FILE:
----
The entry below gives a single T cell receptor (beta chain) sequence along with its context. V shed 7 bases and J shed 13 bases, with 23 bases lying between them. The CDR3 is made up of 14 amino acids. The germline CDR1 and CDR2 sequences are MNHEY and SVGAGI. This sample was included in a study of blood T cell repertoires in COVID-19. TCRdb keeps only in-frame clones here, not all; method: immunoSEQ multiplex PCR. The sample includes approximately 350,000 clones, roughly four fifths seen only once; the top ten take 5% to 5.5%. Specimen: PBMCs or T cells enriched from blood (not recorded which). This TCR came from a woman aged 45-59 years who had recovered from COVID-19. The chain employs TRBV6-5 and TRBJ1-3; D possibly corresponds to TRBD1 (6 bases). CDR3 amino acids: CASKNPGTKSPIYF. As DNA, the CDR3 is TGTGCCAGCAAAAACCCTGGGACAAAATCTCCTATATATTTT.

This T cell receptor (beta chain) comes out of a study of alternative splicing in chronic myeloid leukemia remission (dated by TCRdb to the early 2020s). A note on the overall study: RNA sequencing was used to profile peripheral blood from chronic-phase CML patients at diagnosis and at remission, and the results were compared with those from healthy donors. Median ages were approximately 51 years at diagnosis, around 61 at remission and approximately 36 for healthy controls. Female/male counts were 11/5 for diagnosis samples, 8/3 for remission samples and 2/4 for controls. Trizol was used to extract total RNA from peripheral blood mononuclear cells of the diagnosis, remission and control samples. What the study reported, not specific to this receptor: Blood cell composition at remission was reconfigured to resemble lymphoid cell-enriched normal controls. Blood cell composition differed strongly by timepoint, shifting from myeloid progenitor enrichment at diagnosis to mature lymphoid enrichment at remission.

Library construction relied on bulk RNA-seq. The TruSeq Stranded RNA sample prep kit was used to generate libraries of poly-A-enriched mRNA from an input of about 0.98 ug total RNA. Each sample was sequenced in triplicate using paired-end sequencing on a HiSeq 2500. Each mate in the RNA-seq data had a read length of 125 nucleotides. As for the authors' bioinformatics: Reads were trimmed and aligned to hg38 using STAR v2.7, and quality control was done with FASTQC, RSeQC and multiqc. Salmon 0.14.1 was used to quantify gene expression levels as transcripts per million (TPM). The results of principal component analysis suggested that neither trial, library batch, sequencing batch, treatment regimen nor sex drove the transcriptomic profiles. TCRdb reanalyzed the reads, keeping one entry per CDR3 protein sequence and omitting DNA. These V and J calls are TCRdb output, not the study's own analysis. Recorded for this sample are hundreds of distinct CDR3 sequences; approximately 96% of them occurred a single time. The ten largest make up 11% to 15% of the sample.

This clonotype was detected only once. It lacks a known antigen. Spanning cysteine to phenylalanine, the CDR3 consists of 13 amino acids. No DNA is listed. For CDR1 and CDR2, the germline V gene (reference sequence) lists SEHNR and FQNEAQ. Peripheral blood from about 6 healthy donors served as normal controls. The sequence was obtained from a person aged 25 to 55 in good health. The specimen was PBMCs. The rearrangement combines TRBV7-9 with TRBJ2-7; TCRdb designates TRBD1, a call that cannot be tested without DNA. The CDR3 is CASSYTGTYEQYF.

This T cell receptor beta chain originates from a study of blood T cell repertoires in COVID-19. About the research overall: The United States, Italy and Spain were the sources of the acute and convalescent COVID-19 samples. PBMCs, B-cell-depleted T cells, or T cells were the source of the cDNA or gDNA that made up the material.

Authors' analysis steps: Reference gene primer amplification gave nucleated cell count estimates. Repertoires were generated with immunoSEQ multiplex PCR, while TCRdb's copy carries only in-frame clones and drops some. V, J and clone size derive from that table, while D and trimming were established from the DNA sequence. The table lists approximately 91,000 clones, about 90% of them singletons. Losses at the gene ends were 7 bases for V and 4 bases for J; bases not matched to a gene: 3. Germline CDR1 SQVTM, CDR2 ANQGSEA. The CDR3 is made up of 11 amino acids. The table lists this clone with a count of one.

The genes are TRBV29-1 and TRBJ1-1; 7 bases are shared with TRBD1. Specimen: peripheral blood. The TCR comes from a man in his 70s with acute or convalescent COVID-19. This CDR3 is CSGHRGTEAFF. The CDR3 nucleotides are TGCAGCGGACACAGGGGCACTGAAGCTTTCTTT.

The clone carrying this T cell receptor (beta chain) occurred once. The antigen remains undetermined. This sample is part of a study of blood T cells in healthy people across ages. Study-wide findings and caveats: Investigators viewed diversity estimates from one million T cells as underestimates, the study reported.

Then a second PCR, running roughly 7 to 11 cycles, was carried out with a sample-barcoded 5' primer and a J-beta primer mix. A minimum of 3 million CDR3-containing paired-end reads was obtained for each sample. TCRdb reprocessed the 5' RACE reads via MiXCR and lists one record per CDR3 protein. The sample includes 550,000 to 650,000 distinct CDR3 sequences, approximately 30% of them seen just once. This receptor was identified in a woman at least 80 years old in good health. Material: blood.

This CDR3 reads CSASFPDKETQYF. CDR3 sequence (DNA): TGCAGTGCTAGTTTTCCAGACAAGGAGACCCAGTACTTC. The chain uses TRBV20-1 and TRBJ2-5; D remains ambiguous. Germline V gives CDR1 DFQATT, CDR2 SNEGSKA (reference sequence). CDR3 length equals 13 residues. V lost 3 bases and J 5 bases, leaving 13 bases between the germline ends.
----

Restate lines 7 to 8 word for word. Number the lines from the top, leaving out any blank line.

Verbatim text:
The genes are TRBV29-1 and TRBJ1-1; 7 bases are shared with TRBD1. Specimen: peripheral blood. The TCR comes from a man in his 70s with acute or convalescent COVID-19. This CDR3 is CSGHRGTEAFF. The CDR3 nucleotides are TGCAGCGGACACAGGGGCACTGAAGCTTTCTTT.

The clone carrying this T cell receptor (beta chain) occurred once. The antigen remains undetermined. This sample is part of a study of blood T cells in healthy people across ages. Study-wide findings and caveats: Investigators viewed diversity estimates from one million T cells as underestimates, the study reported.